Both obesity and prostate cancer are major health problems in the UK, affecting 1 in 3 and 1 in 8 men respectively. Moreover, obesity increases the risk of developing aggressive disease and the risk of prostate cancer spreading. How this happens is not known. We want to understand how fat cells communicate with prostate cancer cells. A likely route is via exosomes, which are small bubbles released by cells that can carry genetic information and proteins. Our scientific aims are as follows:

  1. Grow prostate cancer and adipose tissue explants
  2. Isolate exosomes, then investigate how fat and cancer exosomes affect known cancer processes
  3. Prove that exosomes are transferred between fat cells and cancer cells, the investigate how fat cells affect gene regulation in cancer cells
  4. Identify what transferred exosomes contain and how do they differ between lean and obese patients

Once we have discovered how being lean or obese affects prostate cancer progression, we will look at treating patient samples and cells to see how existing prostate cancer drugs differ in their effect on the progression of cancer in obese vs lean men. Results from this study will show whether any underlying changes are drug targetable and which drugs are most likely to succeed. The information generated will contribute to our understanding of why obesity and cancer seem to be linked and provide a detailed understanding of prostate cancer risk factors at a molecular level. We intend on collecting a large array of medical and non-medical data through symptom and quality of life questionnaires, lifestyle and environmental questionnaires as well as reviewing magnetic resonance imaging (MRI), medical notes, drug and personal history, and previous blood tests. This is to ensure that what we observe in the laboratory is definitely caused by differences in lean and obese men, and not due to other causes of prostate cancer risk such as ethnicity, presence of urinary tract infections or drugs, which may alter the genes in tissues and therefore our results. As part of our initiative to digitize NHS information for easier analysis and dissemination of results, I have proposed the use of an Electronic Sample Tracking Database (ETSD) for this study, which is also available on iOS and Android. This will allow patients to complete their study questionnaires in comfort at home on their phone, iPad, PC or Mac, or on the ward post-operatively on an iPad. Paper questionnaires will also be available. However, consent forms will continue to be on paper. An overview of the identification and transport of patient samples is below:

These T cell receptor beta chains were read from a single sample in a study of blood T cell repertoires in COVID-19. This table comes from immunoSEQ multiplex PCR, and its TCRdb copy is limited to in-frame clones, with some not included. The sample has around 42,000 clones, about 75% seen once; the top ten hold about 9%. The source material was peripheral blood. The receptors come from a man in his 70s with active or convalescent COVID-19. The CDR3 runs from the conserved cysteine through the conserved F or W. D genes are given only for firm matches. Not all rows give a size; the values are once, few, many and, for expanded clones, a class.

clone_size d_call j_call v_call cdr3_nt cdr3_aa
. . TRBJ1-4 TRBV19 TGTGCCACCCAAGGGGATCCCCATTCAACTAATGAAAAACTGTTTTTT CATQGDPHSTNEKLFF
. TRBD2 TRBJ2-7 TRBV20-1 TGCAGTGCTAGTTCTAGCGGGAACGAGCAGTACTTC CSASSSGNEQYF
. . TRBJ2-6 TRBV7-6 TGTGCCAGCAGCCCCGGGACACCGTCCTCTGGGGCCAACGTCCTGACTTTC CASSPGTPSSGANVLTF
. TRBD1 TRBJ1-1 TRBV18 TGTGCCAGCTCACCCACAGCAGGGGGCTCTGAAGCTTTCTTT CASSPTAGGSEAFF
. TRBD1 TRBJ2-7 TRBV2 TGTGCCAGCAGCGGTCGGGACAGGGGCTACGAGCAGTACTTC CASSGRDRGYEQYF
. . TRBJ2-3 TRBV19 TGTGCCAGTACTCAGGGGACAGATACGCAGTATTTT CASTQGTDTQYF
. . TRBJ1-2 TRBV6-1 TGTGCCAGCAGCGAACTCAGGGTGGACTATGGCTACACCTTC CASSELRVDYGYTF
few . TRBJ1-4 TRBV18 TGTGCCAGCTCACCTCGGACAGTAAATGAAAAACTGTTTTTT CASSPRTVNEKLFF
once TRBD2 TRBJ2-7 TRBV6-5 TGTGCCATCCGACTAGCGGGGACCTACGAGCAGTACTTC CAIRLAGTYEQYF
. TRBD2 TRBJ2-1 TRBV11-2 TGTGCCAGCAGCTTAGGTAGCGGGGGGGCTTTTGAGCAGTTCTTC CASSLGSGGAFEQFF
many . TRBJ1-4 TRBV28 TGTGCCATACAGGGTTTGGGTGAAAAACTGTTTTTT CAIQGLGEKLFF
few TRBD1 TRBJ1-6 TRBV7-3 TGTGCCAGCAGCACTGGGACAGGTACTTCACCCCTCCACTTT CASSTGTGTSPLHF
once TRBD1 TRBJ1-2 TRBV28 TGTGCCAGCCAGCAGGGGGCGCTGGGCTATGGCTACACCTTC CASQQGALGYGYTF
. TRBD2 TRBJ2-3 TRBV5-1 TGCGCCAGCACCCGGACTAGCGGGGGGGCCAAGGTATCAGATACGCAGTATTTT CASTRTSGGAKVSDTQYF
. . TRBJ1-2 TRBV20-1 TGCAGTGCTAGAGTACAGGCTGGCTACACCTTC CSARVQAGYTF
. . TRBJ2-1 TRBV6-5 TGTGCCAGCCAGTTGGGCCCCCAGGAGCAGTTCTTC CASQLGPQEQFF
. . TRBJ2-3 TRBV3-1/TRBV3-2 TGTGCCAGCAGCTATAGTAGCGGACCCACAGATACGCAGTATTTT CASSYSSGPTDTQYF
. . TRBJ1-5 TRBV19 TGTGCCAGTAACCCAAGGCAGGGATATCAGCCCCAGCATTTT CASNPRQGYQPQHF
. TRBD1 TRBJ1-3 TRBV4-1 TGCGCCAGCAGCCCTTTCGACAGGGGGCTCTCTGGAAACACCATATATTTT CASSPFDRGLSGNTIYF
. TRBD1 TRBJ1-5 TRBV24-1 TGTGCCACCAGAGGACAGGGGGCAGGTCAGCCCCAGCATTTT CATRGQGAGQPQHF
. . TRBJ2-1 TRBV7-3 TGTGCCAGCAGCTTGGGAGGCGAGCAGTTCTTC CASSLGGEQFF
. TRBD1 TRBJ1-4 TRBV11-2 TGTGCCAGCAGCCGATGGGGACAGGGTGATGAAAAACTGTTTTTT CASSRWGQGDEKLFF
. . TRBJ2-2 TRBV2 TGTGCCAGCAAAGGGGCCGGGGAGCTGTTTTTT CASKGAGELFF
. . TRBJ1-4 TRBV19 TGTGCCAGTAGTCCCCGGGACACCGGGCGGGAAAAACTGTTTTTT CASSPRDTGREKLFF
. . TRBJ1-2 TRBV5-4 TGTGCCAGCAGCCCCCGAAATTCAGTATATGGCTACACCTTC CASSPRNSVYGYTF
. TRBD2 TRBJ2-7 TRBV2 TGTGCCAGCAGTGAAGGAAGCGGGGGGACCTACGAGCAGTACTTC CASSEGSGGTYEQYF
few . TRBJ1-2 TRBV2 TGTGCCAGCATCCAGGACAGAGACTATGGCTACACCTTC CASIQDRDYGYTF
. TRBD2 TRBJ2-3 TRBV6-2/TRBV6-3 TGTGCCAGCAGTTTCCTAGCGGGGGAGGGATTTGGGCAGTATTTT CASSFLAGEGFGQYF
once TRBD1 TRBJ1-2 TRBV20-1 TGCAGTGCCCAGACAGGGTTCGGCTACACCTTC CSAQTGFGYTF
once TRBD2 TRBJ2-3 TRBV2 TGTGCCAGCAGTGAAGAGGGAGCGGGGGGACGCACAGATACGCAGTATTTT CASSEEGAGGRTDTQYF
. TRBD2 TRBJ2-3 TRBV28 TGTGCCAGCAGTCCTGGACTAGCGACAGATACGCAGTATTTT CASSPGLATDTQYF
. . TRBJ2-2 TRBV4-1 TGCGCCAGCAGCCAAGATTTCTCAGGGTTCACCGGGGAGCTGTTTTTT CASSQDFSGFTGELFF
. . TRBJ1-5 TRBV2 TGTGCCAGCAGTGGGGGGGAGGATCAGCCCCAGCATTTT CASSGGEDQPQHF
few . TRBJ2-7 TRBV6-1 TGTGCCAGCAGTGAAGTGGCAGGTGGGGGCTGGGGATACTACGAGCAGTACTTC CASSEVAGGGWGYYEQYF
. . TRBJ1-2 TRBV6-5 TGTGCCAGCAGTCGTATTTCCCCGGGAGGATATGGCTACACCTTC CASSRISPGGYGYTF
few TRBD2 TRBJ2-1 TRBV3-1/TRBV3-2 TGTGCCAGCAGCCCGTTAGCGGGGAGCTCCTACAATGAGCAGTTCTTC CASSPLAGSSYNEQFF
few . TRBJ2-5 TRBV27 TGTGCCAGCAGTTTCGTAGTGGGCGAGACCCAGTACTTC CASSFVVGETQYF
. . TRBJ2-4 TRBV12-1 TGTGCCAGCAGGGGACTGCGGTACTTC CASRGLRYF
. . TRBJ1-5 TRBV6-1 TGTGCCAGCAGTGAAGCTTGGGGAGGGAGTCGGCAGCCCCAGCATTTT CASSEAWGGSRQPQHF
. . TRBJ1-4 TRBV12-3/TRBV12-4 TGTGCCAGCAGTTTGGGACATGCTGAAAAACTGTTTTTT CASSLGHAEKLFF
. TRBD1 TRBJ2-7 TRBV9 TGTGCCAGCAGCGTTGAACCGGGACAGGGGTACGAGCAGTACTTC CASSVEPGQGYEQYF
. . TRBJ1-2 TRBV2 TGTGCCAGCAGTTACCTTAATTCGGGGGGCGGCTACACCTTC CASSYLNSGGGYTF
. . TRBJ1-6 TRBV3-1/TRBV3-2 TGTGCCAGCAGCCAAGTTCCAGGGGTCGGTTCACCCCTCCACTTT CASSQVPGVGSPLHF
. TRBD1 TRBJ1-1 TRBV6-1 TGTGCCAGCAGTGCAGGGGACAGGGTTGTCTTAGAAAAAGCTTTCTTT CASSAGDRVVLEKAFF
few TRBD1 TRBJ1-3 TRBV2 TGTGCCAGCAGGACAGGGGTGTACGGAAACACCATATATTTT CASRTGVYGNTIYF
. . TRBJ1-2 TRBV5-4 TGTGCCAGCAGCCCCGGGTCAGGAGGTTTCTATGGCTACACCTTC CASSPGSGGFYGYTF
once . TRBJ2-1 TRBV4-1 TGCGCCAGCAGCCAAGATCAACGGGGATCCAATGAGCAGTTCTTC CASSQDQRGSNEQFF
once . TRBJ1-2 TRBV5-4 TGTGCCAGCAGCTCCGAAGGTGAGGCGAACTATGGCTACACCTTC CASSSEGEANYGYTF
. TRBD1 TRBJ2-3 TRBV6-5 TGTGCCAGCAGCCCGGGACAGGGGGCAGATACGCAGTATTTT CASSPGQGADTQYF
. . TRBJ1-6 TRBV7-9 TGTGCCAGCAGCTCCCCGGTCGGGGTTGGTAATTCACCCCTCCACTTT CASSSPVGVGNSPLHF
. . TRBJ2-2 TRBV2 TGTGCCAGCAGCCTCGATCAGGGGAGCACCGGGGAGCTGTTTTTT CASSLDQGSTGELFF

1. Patient is referred by GP
  2. Patient undergoes MRI scanning
  3. MRI results are reported by a radiologist
  4. Patient is discussed at multidisciplinary team (MDT) meeting and radical prostatectomy offered
  5. A research fellow identifies the patient from MDT as appropriate for study
  6. Patient is invited to outpatients and consented for surgery and study, patients are given a unique sample ID and assigned to the ETSD
  7. Once consented, patient is offered the questionnaires to complete either pre or post-operatively electronically or on paper
  8. Patient undergoes radical prostatectomy
  9. Samples collected intraoperatively and directly deposited under strict specified conditions and temperature into a sealed container
  10. Samples transported by courier service from Charing Cross Hospital operating theatres to Hammersmith Hospital where a scientist will process the samples

To ensure our consent forms and information leaflets are understandable to patients, we asked two patients and their family members to review the consent forms and information leaflets. We have also recruited two permanent members of the public recommended by Prostate Cancer UK as lay members to join our annual/biannual committee to discuss the progress and dissemination of this study. We plan on presenting results through our website, journals or news media.

Clinical trials registration:


Study references and licenses: IRAS 262452, JRCO 19HH5065, NHS REC 19/LO/0754 Identifier: NCT04167722 
Pathology reference number: QN862